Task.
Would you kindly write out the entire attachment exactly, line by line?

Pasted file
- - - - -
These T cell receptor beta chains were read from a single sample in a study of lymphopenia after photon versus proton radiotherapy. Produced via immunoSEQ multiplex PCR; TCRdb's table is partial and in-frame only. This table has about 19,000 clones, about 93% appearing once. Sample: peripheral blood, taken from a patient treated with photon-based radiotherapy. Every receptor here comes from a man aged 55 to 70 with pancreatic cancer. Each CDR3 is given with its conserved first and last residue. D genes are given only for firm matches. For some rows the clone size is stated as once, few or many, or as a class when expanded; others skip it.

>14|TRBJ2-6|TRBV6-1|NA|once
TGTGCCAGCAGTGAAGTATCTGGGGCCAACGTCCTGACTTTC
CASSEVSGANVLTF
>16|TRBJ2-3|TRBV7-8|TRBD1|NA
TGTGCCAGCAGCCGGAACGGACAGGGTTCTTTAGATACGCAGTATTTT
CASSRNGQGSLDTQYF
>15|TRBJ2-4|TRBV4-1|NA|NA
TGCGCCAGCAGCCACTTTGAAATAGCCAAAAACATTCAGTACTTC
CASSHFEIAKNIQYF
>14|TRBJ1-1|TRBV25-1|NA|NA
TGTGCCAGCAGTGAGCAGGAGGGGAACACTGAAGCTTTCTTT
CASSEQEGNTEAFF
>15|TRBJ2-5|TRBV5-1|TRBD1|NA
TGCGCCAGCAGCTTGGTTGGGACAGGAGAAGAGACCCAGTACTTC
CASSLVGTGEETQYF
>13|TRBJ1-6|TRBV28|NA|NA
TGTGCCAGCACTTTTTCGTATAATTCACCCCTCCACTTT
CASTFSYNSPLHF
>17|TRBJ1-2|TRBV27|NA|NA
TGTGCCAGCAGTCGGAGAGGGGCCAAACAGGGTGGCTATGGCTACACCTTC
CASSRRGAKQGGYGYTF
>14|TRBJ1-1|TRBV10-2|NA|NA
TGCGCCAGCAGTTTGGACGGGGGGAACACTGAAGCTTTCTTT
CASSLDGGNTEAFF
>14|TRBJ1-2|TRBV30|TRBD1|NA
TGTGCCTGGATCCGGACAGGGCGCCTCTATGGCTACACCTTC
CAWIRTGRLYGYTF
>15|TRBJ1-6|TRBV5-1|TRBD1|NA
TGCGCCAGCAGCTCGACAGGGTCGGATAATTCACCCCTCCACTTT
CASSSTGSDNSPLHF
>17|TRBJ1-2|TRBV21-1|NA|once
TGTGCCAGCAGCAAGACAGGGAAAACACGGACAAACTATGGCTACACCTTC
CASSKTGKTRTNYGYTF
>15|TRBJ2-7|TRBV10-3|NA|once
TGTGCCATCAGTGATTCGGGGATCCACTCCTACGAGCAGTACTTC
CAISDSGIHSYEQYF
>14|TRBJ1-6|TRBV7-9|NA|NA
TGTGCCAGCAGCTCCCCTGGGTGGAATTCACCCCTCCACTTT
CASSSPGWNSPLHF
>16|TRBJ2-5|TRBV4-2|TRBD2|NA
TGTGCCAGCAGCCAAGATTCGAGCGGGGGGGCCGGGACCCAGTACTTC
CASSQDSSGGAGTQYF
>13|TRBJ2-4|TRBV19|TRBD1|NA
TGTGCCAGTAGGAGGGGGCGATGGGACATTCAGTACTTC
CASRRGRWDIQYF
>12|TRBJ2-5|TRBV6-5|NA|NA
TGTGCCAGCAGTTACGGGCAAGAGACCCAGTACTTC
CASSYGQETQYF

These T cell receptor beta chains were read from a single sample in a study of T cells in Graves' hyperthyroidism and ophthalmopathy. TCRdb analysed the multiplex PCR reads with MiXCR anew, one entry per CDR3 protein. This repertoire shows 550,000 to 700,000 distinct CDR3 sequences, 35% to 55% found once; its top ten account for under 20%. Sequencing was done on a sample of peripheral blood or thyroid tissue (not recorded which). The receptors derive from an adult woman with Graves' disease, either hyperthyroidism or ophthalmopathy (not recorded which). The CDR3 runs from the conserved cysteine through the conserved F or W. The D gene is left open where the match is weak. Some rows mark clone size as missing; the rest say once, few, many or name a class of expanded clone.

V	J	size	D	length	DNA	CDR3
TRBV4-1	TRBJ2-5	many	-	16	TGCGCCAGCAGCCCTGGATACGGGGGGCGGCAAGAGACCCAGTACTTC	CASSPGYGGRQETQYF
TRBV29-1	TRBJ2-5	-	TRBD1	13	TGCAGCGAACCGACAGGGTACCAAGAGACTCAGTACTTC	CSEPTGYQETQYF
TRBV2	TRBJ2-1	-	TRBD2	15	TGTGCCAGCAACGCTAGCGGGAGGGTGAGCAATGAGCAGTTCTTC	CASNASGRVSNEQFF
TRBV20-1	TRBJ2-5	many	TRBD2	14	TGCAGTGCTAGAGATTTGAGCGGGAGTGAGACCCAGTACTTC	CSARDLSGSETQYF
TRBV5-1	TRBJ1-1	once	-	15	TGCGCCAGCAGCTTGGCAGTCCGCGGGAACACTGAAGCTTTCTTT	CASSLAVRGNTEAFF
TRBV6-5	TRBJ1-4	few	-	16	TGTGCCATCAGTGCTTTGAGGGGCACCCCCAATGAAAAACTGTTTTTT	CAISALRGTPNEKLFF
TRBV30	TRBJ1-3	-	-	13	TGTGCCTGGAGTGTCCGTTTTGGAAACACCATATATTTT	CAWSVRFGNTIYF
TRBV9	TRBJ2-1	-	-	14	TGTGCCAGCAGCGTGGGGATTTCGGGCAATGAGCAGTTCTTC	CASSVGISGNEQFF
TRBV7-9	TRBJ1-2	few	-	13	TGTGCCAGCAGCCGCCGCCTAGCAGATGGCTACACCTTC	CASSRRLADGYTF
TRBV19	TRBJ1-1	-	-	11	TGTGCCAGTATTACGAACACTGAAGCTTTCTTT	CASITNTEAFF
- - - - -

These T cell receptor beta chains were read from a single sample in a study of lymphopenia after photon versus proton radiotherapy. Produced via immunoSEQ multiplex PCR; TCRdb's table is partial and in-frame only. This table has about 19,000 clones, about 93% appearing once. Sample: peripheral blood, taken from a patient treated with photon-based radiotherapy. Every receptor here comes from a man aged 55 to 70 with pancreatic cancer. Each CDR3 is given with its conserved first and last residue. D genes are given only for firm matches. For some rows the clone size is stated as once, few or many, or as a class when expanded; others skip it.

>14|TRBJ2-6|TRBV6-1|NA|once
TGTGCCAGCAGTGAAGTATCTGGGGCCAACGTCCTGACTTTC
CASSEVSGANVLTF
>16|TRBJ2-3|TRBV7-8|TRBD1|NA
TGTGCCAGCAGCCGGAACGGACAGGGTTCTTTAGATACGCAGTATTTT
CASSRNGQGSLDTQYF
>15|TRBJ2-4|TRBV4-1|NA|NA
TGCGCCAGCAGCCACTTTGAAATAGCCAAAAACATTCAGTACTTC
CASSHFEIAKNIQYF
>14|TRBJ1-1|TRBV25-1|NA|NA
TGTGCCAGCAGTGAGCAGGAGGGGAACACTGAAGCTTTCTTT
CASSEQEGNTEAFF
>15|TRBJ2-5|TRBV5-1|TRBD1|NA
TGCGCCAGCAGCTTGGTTGGGACAGGAGAAGAGACCCAGTACTTC
CASSLVGTGEETQYF
>13|TRBJ1-6|TRBV28|NA|NA
TGTGCCAGCACTTTTTCGTATAATTCACCCCTCCACTTT
CASTFSYNSPLHF
>17|TRBJ1-2|TRBV27|NA|NA
TGTGCCAGCAGTCGGAGAGGGGCCAAACAGGGTGGCTATGGCTACACCTTC
CASSRRGAKQGGYGYTF
>14|TRBJ1-1|TRBV10-2|NA|NA
TGCGCCAGCAGTTTGGACGGGGGGAACACTGAAGCTTTCTTT
CASSLDGGNTEAFF
>14|TRBJ1-2|TRBV30|TRBD1|NA
TGTGCCTGGATCCGGACAGGGCGCCTCTATGGCTACACCTTC
CAWIRTGRLYGYTF
>15|TRBJ1-6|TRBV5-1|TRBD1|NA
TGCGCCAGCAGCTCGACAGGGTCGGATAATTCACCCCTCCACTTT
CASSSTGSDNSPLHF
>17|TRBJ1-2|TRBV21-1|NA|once
TGTGCCAGCAGCAAGACAGGGAAAACACGGACAAACTATGGCTACACCTTC
CASSKTGKTRTNYGYTF
>15|TRBJ2-7|TRBV10-3|NA|once
TGTGCCATCAGTGATTCGGGGATCCACTCCTACGAGCAGTACTTC
CAISDSGIHSYEQYF
>14|TRBJ1-6|TRBV7-9|NA|NA
TGTGCCAGCAGCTCCCCTGGGTGGAATTCACCCCTCCACTTT
CASSSPGWNSPLHF
>16|TRBJ2-5|TRBV4-2|TRBD2|NA
TGTGCCAGCAGCCAAGATTCGAGCGGGGGGGCCGGGACCCAGTACTTC
CASSQDSSGGAGTQYF
>13|TRBJ2-4|TRBV19|TRBD1|NA
TGTGCCAGTAGGAGGGGGCGATGGGACATTCAGTACTTC
CASRRGRWDIQYF
>12|TRBJ2-5|TRBV6-5|NA|NA
TGTGCCAGCAGTTACGGGCAAGAGACCCAGTACTTC
CASSYGQETQYF

These T cell receptor beta chains were read from a single sample in a study of T cells in Graves' hyperthyroidism and ophthalmopathy. TCRdb analysed the multiplex PCR reads with MiXCR anew, one entry per CDR3 protein. This repertoire shows 550,000 to 700,000 distinct CDR3 sequences, 35% to 55% found once; its top ten account for under 20%. Sequencing was done on a sample of peripheral blood or thyroid tissue (not recorded which). The receptors derive from an adult woman with Graves' disease, either hyperthyroidism or ophthalmopathy (not recorded which). The CDR3 runs from the conserved cysteine through the conserved F or W. The D gene is left open where the match is weak. Some rows mark clone size as missing; the rest say once, few, many or name a class of expanded clone.

V	J	size	D	length	DNA	CDR3
TRBV4-1	TRBJ2-5	many	-	16	TGCGCCAGCAGCCCTGGATACGGGGGGCGGCAAGAGACCCAGTACTTC	CASSPGYGGRQETQYF
TRBV29-1	TRBJ2-5	-	TRBD1	13	TGCAGCGAACCGACAGGGTACCAAGAGACTCAGTACTTC	CSEPTGYQETQYF
TRBV2	TRBJ2-1	-	TRBD2	15	TGTGCCAGCAACGCTAGCGGGAGGGTGAGCAATGAGCAGTTCTTC	CASNASGRVSNEQFF
TRBV20-1	TRBJ2-5	many	TRBD2	14	TGCAGTGCTAGAGATTTGAGCGGGAGTGAGACCCAGTACTTC	CSARDLSGSETQYF
TRBV5-1	TRBJ1-1	once	-	15	TGCGCCAGCAGCTTGGCAGTCCGCGGGAACACTGAAGCTTTCTTT	CASSLAVRGNTEAFF
TRBV6-5	TRBJ1-4	few	-	16	TGTGCCATCAGTGCTTTGAGGGGCACCCCCAATGAAAAACTGTTTTTT	CAISALRGTPNEKLFF
TRBV30	TRBJ1-3	-	-	13	TGTGCCTGGAGTGTCCGTTTTGGAAACACCATATATTTT	CAWSVRFGNTIYF
TRBV9	TRBJ2-1	-	-	14	TGTGCCAGCAGCGTGGGGATTTCGGGCAATGAGCAGTTCTTC	CASSVGISGNEQFF
TRBV7-9	TRBJ1-2	few	-	13	TGTGCCAGCAGCCGCCGCCTAGCAGATGGCTACACCTTC	CASSRRLADGYTF
TRBV19	TRBJ1-1	-	-	11	TGTGCCAGTATTACGAACACTGAAGCTTTCTTT	CASITNTEAFF